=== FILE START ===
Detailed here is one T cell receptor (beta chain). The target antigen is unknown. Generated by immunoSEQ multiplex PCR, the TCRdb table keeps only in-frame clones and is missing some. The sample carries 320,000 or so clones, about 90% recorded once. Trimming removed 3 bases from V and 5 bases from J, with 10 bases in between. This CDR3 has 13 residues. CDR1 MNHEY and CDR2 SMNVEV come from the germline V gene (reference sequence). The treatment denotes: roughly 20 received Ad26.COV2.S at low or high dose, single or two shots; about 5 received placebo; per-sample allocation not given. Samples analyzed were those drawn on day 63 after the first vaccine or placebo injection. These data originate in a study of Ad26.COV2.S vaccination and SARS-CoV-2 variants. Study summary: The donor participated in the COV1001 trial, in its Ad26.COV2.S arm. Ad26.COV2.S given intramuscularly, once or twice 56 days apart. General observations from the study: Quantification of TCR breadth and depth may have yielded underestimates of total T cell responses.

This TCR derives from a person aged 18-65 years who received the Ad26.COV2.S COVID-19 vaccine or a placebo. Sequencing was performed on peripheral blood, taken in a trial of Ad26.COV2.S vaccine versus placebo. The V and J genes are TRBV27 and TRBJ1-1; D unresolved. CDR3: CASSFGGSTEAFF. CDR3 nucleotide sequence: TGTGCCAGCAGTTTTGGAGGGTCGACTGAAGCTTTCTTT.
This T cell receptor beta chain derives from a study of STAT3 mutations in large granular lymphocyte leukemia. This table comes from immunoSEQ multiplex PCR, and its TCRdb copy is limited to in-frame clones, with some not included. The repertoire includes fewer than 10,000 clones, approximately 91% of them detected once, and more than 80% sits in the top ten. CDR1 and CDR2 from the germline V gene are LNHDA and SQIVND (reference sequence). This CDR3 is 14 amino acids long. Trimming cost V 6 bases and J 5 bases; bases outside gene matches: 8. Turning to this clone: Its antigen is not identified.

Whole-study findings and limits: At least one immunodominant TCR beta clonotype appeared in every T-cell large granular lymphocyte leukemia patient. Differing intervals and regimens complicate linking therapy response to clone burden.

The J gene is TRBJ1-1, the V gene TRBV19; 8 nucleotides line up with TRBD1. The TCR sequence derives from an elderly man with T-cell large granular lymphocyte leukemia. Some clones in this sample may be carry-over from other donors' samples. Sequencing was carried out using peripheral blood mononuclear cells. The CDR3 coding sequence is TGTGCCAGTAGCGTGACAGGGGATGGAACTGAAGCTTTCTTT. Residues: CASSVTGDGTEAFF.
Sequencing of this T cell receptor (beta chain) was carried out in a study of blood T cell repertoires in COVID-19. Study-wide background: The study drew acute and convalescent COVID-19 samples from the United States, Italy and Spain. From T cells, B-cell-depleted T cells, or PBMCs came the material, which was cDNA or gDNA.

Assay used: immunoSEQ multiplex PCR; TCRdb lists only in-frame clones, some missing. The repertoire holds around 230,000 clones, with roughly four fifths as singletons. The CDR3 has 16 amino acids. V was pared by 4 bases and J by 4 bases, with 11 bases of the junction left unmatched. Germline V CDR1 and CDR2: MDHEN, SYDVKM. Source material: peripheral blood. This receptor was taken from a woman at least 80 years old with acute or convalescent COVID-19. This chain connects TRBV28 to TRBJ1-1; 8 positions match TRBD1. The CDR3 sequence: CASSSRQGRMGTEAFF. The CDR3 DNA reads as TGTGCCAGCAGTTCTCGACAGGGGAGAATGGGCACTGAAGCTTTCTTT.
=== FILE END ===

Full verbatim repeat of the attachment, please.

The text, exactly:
Detailed here is one T cell receptor (beta chain). The target antigen is unknown. Generated by immunoSEQ multiplex PCR, the TCRdb table keeps only in-frame clones and is missing some. The sample carries 320,000 or so clones, about 90% recorded once. Trimming removed 3 bases from V and 5 bases from J, with 10 bases in between. This CDR3 has 13 residues. CDR1 MNHEY and CDR2 SMNVEV come from the germline V gene (reference sequence). The treatment denotes: roughly 20 received Ad26.COV2.S at low or high dose, single or two shots; about 5 received placebo; per-sample allocation not given. Samples analyzed were those drawn on day 63 after the first vaccine or placebo injection. These data originate in a study of Ad26.COV2.S vaccination and SARS-CoV-2 variants. Study summary: The donor participated in the COV1001 trial, in its Ad26.COV2.S arm. Ad26.COV2.S given intramuscularly, once or twice 56 days apart. General observations from the study: Quantification of TCR breadth and depth may have yielded underestimates of total T cell responses.

This TCR derives from a person aged 18-65 years who received the Ad26.COV2.S COVID-19 vaccine or a placebo. Sequencing was performed on peripheral blood, taken in a trial of Ad26.COV2.S vaccine versus placebo. The V and J genes are TRBV27 and TRBJ1-1; D unresolved. CDR3: CASSFGGSTEAFF. CDR3 nucleotide sequence: TGTGCCAGCAGTTTTGGAGGGTCGACTGAAGCTTTCTTT.
This T cell receptor beta chain derives from a study of STAT3 mutations in large granular lymphocyte leukemia. This table comes from immunoSEQ multiplex PCR, and its TCRdb copy is limited to in-frame clones, with some not included. The repertoire includes fewer than 10,000 clones, approximately 91% of them detected once, and more than 80% sits in the top ten. CDR1 and CDR2 from the germline V gene are LNHDA and SQIVND (reference sequence). This CDR3 is 14 amino acids long. Trimming cost V 6 bases and J 5 bases; bases outside gene matches: 8. Turning to this clone: Its antigen is not identified.

Whole-study findings and limits: At least one immunodominant TCR beta clonotype appeared in every T-cell large granular lymphocyte leukemia patient. Differing intervals and regimens complicate linking therapy response to clone burden.

The J gene is TRBJ1-1, the V gene TRBV19; 8 nucleotides line up with TRBD1. The TCR sequence derives from an elderly man with T-cell large granular lymphocyte leukemia. Some clones in this sample may be carry-over from other donors' samples. Sequencing was carried out using peripheral blood mononuclear cells. The CDR3 coding sequence is TGTGCCAGTAGCGTGACAGGGGATGGAACTGAAGCTTTCTTT. Residues: CASSVTGDGTEAFF.
Sequencing of this T cell receptor (beta chain) was carried out in a study of blood T cell repertoires in COVID-19. Study-wide background: The study drew acute and convalescent COVID-19 samples from the United States, Italy and Spain. From T cells, B-cell-depleted T cells, or PBMCs came the material, which was cDNA or gDNA.

Assay used: immunoSEQ multiplex PCR; TCRdb lists only in-frame clones, some missing. The repertoire holds around 230,000 clones, with roughly four fifths as singletons. The CDR3 has 16 amino acids. V was pared by 4 bases and J by 4 bases, with 11 bases of the junction left unmatched. Germline V CDR1 and CDR2: MDHEN, SYDVKM. Source material: peripheral blood. This receptor was taken from a woman at least 80 years old with acute or convalescent COVID-19. This chain connects TRBV28 to TRBJ1-1; 8 positions match TRBD1. The CDR3 sequence: CASSSRQGRMGTEAFF. The CDR3 DNA reads as TGTGCCAGCAGTTCTCGACAGGGGAGAATGGGCACTGAAGCTTTCTTT.